A small stream nearby that can get pretty low in the height of summer. I set up in the gravel in the middle of the stream and looked back toward the mudbank, where the roots of a tulip poplar were exposed and the woods crowded the edge of the stream with a wild tangle of undergrowth and mature trees.
I have a wonderful little book on black and white photography titled something like 'Beauty and Art'. The writer is dead-on when he says that an artist's primary task is to bring 'form out of chaos'. By form he means understanding or a moment of clarity, or even a moment of quiet significance in the most ordinary setting. Just the sort of challenge that will get my attention every time.

Monday, November 2, 2009

Islands In The River
Oil on Canvas
7" x 10"
I spent some days making monochromatic studies. I was intrigued by the idea of conveying the space, the place, the moment in time strictly in terms of value. Sort of limiting my method to increase the expressive potential. I'd recommend it to any painter as a way to get down to the barest necessities and eliminate a lot of extemporaneous and unneeded. But color is always there, waiting for you. Inescapable.
Degas always said he believed in working from memory - forcing the artist to focus only on the things remembered as the essence of the real. Of course, he also made those georgious wax figures and horses to assist his memory - along with the life-like drawings. Seems he was playing both sides of the street, so to speak. I love being out in the world working too much to go the memory route - so I'm always testing ways to eliminate as much as possible while still grabbing hold of the moment.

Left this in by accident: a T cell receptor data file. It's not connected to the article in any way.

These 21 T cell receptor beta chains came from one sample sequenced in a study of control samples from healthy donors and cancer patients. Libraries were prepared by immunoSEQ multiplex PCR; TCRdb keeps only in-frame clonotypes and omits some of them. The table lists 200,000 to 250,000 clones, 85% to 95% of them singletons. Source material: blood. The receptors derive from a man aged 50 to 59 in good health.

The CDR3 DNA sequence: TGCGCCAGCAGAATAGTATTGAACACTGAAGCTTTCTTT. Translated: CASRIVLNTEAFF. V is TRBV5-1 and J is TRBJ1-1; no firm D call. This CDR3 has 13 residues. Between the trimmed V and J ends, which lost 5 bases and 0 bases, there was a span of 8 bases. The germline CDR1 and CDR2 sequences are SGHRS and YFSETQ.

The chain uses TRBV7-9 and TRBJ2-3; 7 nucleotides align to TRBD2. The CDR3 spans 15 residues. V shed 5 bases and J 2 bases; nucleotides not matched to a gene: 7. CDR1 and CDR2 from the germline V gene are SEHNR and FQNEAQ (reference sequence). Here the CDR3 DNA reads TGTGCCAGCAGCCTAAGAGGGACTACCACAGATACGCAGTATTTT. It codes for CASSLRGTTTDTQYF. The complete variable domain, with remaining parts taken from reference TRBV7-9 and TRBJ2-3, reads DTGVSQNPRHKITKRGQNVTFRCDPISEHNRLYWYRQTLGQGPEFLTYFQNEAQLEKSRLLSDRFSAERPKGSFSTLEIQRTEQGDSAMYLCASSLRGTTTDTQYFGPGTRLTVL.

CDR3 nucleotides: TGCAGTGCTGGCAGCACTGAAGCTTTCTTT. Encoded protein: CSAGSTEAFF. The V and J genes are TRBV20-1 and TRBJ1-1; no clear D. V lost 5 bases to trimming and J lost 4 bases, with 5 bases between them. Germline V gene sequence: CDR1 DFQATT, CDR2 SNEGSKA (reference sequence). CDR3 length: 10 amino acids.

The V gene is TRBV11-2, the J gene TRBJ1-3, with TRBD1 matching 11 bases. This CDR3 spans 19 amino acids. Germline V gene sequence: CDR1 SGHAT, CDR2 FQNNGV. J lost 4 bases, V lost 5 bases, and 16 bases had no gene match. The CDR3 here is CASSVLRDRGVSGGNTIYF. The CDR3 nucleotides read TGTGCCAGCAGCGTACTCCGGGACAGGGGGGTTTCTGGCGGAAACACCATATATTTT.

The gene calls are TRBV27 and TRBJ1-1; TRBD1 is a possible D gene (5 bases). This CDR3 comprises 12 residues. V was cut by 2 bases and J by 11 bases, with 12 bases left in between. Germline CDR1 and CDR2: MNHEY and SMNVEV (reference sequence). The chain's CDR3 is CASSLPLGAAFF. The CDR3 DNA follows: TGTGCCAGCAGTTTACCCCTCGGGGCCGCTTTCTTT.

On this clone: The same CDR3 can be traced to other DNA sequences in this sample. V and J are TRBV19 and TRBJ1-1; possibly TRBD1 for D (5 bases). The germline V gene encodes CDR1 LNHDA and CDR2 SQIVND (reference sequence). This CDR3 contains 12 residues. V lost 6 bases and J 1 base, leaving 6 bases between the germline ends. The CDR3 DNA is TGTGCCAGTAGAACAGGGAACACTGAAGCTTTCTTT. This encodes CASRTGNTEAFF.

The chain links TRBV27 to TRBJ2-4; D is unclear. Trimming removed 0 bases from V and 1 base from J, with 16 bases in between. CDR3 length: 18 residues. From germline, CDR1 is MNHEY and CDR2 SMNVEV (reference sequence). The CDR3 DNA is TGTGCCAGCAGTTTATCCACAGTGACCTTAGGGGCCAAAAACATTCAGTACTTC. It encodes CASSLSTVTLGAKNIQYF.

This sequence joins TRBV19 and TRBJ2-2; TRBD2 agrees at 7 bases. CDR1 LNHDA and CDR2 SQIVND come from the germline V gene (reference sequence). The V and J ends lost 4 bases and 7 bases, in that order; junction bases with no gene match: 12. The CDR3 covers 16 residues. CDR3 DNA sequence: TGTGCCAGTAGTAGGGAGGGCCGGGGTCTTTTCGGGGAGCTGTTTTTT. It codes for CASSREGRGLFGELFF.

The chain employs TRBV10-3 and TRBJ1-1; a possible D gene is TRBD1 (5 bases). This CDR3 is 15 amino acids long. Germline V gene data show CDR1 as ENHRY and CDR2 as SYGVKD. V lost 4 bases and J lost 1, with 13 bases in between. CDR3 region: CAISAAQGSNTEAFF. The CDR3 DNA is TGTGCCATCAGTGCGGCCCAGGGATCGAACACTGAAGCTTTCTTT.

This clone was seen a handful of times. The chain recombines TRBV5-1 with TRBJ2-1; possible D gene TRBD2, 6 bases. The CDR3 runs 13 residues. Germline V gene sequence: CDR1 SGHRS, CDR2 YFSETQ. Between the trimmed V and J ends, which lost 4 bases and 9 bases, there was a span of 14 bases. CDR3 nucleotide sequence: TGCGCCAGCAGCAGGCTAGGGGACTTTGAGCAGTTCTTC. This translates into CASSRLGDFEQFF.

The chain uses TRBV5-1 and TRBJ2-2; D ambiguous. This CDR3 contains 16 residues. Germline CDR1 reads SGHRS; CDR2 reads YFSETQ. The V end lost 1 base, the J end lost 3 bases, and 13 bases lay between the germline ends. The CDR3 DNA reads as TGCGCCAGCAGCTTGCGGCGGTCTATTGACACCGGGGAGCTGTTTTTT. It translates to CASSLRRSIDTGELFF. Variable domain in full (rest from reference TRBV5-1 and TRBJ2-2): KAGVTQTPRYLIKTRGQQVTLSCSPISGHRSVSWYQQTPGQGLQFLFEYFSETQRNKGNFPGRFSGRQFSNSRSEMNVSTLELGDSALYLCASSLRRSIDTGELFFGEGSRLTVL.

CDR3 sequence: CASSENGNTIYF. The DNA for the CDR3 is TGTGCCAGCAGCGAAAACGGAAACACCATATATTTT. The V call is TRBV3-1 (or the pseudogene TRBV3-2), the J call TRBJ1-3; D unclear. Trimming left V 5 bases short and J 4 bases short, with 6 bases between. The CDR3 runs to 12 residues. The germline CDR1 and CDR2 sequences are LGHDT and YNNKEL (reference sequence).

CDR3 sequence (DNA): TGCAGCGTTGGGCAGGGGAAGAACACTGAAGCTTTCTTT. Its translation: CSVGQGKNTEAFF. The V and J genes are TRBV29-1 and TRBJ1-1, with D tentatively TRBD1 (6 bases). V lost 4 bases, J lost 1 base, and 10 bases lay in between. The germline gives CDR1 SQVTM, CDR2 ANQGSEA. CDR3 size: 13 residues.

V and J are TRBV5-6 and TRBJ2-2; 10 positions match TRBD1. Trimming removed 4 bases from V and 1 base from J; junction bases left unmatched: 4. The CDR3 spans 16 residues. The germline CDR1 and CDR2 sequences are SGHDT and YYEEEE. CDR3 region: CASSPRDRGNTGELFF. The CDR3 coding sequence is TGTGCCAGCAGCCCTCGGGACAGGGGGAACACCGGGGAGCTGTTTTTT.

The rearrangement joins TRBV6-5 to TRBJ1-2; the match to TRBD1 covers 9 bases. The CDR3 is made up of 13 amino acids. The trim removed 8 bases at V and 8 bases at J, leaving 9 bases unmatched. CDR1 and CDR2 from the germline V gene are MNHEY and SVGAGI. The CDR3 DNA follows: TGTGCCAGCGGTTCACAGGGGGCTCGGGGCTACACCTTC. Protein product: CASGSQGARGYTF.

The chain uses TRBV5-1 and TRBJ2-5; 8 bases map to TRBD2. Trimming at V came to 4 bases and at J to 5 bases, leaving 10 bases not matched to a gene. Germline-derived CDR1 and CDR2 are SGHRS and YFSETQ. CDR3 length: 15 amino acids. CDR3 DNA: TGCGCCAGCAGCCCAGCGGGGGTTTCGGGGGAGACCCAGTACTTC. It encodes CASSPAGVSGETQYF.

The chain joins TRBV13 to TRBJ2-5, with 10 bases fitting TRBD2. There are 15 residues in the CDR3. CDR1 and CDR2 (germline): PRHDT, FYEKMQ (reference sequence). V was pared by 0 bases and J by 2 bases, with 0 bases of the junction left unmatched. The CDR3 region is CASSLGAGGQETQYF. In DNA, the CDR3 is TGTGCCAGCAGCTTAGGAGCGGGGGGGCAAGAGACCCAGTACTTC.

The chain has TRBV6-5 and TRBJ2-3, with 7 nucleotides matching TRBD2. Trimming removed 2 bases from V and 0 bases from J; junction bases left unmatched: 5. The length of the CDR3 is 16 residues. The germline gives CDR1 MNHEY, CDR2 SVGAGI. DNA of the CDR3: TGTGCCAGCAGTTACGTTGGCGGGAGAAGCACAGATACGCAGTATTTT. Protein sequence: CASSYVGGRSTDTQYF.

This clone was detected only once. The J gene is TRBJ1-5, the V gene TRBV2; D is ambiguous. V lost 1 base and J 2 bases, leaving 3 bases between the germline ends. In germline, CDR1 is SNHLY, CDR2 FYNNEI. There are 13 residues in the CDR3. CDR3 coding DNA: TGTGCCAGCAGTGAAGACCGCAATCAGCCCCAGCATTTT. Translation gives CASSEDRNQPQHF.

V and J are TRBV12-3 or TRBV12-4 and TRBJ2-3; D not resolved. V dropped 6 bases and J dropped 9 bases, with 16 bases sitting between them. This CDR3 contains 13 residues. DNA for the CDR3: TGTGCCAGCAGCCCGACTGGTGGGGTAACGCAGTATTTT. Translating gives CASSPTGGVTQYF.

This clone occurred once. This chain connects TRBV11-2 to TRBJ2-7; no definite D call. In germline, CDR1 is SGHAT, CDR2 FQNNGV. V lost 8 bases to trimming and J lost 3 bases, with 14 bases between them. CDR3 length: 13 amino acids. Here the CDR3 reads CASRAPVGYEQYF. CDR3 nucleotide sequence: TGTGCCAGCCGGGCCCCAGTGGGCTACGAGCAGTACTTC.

Sunday, November 1, 2009

October Oak
oil on panel
6" x 8"
Our home is an old church built in the late 1860s and my studio is an old one room school house also on the property. The church was in use well into the 1930s. A local farmer's funeral was the last service observed there. It was winter and the horse drawn hearse foundered on the muddy, snowy road and the men had to lay down logs to corduroy the worst part.of the road. The school house was built for black children who weren't allowed to go to the white schools, and was the last one room school in use here in Loudoun County, just shy of the mid twentieth century. One breezy fall day day a couple of years back, a sedan stopped in the dirt road that fronts our place and an elderly black lady got out of the car and stared at the studio.
We invited her to come up the little hill and go inside the old building but she said she couldn't make it over. She just wanted to look at it one more time. It turns out the lady was the last teacher at the school.
I've heard stories that she walked four miles from Purcellville every day to teach those children.
The school/studio and our home are surrounded by eight 200 year old oak trees, huge and majestic. They have been silent witness to all the struggle and joy that have played out in this place. Sometimes when I'm stumped about what to paint and the sun and wind through those giants reminds me, I go out under the oaks and look up and listen for the ghosts as I work to capture a moment.
If I'm fortunate the painting carries the essence of the place.